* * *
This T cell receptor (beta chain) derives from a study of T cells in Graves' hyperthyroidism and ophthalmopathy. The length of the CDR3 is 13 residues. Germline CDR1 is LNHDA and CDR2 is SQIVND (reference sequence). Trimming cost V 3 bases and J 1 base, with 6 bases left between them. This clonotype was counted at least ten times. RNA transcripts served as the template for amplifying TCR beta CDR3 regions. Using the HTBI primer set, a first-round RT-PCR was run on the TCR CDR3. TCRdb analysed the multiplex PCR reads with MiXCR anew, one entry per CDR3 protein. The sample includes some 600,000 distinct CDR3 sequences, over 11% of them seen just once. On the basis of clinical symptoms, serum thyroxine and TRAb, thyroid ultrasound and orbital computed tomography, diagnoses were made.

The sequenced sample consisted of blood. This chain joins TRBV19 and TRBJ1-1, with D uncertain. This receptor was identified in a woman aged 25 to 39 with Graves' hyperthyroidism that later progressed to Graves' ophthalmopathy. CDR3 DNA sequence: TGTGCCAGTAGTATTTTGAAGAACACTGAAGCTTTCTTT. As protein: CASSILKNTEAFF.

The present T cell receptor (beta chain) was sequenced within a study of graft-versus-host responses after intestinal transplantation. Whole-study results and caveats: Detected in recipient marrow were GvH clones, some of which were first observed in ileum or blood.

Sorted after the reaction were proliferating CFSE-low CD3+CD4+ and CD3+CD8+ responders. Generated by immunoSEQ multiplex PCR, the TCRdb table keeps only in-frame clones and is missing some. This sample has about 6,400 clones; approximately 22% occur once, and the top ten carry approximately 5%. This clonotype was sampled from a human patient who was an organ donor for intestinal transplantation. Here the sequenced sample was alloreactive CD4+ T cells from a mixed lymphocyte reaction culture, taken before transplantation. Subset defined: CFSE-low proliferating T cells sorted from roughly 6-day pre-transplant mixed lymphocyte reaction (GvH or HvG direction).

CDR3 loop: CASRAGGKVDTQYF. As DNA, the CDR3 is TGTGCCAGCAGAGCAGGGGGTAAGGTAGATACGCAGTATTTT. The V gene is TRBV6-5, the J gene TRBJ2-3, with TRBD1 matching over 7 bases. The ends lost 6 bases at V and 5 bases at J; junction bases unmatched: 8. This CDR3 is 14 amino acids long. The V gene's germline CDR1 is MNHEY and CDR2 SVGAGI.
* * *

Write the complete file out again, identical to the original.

This T cell receptor (beta chain) derives from a study of T cells in Graves' hyperthyroidism and ophthalmopathy. The length of the CDR3 is 13 residues. Germline CDR1 is LNHDA and CDR2 is SQIVND (reference sequence). Trimming cost V 3 bases and J 1 base, with 6 bases left between them. This clonotype was counted at least ten times. RNA transcripts served as the template for amplifying TCR beta CDR3 regions. Using the HTBI primer set, a first-round RT-PCR was run on the TCR CDR3. TCRdb analysed the multiplex PCR reads with MiXCR anew, one entry per CDR3 protein. The sample includes some 600,000 distinct CDR3 sequences, over 11% of them seen just once. On the basis of clinical symptoms, serum thyroxine and TRAb, thyroid ultrasound and orbital computed tomography, diagnoses were made.

The sequenced sample consisted of blood. This chain joins TRBV19 and TRBJ1-1, with D uncertain. This receptor was identified in a woman aged 25 to 39 with Graves' hyperthyroidism that later progressed to Graves' ophthalmopathy. CDR3 DNA sequence: TGTGCCAGTAGTATTTTGAAGAACACTGAAGCTTTCTTT. As protein: CASSILKNTEAFF.

The present T cell receptor (beta chain) was sequenced within a study of graft-versus-host responses after intestinal transplantation. Whole-study results and caveats: Detected in recipient marrow were GvH clones, some of which were first observed in ileum or blood.

Sorted after the reaction were proliferating CFSE-low CD3+CD4+ and CD3+CD8+ responders. Generated by immunoSEQ multiplex PCR, the TCRdb table keeps only in-frame clones and is missing some. This sample has about 6,400 clones; approximately 22% occur once, and the top ten carry approximately 5%. This clonotype was sampled from a human patient who was an organ donor for intestinal transplantation. Here the sequenced sample was alloreactive CD4+ T cells from a mixed lymphocyte reaction culture, taken before transplantation. Subset defined: CFSE-low proliferating T cells sorted from roughly 6-day pre-transplant mixed lymphocyte reaction (GvH or HvG direction).

CDR3 loop: CASRAGGKVDTQYF. As DNA, the CDR3 is TGTGCCAGCAGAGCAGGGGGTAAGGTAGATACGCAGTATTTT. The V gene is TRBV6-5, the J gene TRBJ2-3, with TRBD1 matching over 7 bases. The ends lost 6 bases at V and 5 bases at J; junction bases unmatched: 8. This CDR3 is 14 amino acids long. The V gene's germline CDR1 is MNHEY and CDR2 SVGAGI.